Lastly, though I am quoted in the piece, this reporter never interviewed me prior to the publication of the sunday article. The reporter claims that he told DEP staff that he wanted to interview me. I was never told so and have not confirmed the request. As Secretary, I was interviewed hunreds and probably thousands of times. I made myself totally accessible to reporters. My staff knew that I was available to reporters. This reporter today says he asked Governor Corbett's administration at DEP on January 21st, three days after Governor Rendell and I left office, to confirm the quotation that the reporter strung togehter from some other source. The words that I find myself saying in this piece were said by me somewhere at some time and in some context but they were not said in the context of an interview for this piece. The reporter never called me after January 18th for any purpose including to confirm the quotation that he put together for me. The reporter did not ask the new administration for my contact information after I left office. He made no attempt to reach me from January 18th until the piece was published, including again to confirm the quotation he uses. The reporter did make effort to contact my former colleague Secretary Quigley after he left office and did interview former Secretary Quigley about a week ago.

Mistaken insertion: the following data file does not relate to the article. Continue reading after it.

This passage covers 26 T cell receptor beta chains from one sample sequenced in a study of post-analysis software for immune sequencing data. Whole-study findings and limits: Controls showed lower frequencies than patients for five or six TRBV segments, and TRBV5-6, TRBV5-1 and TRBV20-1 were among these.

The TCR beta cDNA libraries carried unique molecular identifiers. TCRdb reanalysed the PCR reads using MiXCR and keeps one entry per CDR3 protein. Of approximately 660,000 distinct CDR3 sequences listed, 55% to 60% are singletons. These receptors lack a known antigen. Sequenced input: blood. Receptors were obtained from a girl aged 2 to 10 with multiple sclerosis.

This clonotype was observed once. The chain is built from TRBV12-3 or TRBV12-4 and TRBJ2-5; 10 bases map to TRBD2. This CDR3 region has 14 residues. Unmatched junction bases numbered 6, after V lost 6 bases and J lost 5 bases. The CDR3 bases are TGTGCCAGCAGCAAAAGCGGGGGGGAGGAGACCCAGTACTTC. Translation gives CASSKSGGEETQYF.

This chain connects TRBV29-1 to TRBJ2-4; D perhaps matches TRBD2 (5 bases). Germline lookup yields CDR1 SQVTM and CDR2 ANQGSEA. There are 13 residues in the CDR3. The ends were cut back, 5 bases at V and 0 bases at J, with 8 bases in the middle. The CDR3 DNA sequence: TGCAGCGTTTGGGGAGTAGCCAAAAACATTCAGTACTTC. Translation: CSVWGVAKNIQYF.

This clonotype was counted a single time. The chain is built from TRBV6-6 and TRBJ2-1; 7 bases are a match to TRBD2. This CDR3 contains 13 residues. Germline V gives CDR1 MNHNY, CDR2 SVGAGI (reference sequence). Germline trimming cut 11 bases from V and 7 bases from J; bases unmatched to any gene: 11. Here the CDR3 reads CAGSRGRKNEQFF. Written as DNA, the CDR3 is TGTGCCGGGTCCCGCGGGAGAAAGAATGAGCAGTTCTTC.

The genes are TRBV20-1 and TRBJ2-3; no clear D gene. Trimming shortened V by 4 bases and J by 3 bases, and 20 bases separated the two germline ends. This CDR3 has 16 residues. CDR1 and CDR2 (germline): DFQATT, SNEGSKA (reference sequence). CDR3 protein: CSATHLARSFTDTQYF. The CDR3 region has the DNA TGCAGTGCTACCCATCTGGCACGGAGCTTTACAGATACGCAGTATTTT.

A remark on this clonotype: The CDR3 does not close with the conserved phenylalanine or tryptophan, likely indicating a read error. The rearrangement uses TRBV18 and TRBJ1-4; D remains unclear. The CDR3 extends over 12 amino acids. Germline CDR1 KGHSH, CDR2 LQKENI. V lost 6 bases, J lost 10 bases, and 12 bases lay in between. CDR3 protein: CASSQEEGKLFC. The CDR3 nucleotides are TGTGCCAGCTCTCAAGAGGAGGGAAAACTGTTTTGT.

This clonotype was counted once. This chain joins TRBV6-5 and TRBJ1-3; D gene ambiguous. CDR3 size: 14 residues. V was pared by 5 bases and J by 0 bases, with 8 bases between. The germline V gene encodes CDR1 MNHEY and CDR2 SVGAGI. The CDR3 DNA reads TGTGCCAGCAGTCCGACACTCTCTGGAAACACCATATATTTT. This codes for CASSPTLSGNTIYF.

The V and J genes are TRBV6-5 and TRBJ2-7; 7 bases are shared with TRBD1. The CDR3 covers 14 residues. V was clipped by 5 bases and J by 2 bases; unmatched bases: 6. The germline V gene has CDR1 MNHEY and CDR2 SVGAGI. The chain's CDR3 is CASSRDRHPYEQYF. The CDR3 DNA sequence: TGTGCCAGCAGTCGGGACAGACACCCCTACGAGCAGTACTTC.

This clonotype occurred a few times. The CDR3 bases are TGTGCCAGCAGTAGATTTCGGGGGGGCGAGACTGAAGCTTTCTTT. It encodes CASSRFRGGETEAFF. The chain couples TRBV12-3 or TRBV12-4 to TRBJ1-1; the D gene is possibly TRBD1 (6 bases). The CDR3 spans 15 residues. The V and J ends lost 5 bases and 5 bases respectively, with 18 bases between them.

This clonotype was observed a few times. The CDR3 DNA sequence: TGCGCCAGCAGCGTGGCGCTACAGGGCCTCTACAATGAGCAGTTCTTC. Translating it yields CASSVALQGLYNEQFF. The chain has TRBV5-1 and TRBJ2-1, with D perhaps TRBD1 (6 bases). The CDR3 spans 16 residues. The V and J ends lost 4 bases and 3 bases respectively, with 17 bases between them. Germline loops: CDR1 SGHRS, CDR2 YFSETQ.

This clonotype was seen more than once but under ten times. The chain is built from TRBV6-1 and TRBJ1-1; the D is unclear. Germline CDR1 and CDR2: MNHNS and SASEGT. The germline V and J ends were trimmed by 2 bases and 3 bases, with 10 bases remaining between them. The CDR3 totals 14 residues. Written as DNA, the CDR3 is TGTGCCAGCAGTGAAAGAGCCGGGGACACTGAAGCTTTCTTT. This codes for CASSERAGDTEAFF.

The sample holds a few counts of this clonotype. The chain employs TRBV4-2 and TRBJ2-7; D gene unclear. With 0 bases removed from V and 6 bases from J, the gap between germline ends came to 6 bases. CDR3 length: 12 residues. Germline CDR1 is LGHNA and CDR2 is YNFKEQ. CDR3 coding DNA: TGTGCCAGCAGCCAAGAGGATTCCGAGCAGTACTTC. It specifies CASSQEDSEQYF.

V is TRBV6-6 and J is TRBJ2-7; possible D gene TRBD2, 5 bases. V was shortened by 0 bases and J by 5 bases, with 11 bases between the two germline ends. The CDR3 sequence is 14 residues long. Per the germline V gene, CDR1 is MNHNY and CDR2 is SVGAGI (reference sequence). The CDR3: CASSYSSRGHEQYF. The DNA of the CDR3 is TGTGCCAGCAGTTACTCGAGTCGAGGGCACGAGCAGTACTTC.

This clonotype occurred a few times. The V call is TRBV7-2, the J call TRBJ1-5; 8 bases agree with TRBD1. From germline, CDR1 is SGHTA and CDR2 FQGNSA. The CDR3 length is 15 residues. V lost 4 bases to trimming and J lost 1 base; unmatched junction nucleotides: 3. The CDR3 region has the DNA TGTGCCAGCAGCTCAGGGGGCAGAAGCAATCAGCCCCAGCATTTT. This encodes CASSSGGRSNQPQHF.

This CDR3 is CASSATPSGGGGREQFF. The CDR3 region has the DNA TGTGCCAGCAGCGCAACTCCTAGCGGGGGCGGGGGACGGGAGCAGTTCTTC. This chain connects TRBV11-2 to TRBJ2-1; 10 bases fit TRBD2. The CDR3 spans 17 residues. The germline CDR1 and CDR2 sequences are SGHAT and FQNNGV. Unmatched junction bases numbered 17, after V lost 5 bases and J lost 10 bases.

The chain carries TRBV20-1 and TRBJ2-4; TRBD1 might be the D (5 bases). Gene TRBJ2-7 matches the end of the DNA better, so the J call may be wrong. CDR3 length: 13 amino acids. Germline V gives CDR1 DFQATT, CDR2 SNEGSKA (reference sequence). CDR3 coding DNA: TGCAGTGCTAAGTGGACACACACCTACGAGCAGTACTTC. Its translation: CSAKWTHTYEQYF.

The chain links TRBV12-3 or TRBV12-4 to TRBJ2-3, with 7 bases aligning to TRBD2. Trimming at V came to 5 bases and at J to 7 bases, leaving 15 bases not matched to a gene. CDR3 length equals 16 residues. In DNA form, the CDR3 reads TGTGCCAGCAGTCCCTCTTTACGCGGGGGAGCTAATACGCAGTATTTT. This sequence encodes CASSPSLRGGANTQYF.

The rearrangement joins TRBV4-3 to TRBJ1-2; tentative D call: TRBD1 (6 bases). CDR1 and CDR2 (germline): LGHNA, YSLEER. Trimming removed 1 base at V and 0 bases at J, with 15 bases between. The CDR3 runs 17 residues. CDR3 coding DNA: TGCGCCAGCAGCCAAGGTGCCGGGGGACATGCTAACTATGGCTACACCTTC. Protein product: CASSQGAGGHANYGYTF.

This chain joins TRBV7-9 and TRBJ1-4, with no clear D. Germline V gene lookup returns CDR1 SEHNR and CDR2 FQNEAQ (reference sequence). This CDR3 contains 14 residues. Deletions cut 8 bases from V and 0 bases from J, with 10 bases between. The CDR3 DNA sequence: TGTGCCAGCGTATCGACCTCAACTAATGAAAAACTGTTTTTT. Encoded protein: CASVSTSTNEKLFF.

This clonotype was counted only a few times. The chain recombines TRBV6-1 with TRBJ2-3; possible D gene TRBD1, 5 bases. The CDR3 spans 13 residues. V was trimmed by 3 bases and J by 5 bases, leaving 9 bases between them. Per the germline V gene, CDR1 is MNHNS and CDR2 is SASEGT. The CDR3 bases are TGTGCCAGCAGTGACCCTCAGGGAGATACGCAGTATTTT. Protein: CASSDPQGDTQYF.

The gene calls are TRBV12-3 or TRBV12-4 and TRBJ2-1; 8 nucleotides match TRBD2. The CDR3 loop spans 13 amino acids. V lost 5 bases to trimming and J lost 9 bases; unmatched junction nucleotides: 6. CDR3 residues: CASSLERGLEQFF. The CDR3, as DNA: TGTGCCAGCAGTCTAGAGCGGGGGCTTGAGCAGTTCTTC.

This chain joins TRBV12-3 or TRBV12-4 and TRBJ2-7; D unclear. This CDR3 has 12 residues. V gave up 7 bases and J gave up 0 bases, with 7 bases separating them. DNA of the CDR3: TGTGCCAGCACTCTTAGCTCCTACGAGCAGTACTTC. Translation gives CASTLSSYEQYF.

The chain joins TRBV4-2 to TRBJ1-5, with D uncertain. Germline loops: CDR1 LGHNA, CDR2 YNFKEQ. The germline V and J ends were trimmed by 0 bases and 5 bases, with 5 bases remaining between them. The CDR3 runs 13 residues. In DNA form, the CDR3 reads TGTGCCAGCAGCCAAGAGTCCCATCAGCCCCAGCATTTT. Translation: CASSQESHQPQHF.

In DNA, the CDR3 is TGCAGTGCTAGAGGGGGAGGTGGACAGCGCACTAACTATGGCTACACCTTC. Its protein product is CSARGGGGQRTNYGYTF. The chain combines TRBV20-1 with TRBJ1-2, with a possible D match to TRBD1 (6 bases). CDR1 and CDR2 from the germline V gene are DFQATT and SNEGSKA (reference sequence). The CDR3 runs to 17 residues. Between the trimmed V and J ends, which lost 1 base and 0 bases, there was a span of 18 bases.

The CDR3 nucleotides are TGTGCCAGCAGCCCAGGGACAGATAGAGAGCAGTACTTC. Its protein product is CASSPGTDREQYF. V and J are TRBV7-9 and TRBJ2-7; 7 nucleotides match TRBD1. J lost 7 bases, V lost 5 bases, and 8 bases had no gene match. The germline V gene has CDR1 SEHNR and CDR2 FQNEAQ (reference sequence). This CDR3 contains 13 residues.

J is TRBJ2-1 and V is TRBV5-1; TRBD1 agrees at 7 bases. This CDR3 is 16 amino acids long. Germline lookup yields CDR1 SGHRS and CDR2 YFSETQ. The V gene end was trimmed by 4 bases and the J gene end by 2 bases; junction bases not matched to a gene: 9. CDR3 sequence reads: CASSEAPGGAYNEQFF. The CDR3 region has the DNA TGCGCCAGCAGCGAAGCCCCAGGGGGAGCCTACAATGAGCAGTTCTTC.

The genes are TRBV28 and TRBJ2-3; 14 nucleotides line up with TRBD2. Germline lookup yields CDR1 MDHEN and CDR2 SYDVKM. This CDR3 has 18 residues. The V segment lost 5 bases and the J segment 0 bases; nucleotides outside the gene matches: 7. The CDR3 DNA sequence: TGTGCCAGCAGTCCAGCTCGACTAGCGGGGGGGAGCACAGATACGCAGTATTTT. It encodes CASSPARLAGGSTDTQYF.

Secretary Quigley was a superb Secretary of the Department of Conservation and Natural Resources, the agency charged with managing state parks and state forests. He oversaw gas leasing of state forest land and did a great job in difficult circumstances, including writing a very protective lease for gas drilling on state forests. Secretary Quigley has unmatched dedication and knowledge about the state forests and parks.
Some confusion exists about the jurisdictions and roles of DCNR and DEP. The DCNR does not regulate the oil and gas industry in Pennsylvania. DEP does. The Department of Environmental Protection enforces the state Oil and Gas Act, the state clean streams law, the federal Clean Water Act, the federal Safe Drinking Water Act, the federal and state clean air laws, the state waste management laws and other provisions of law that apply to gas drilling. DEP promulgates all rules and regulations governing oil and gas drilling.
I suspect that I will have more to say on this soon.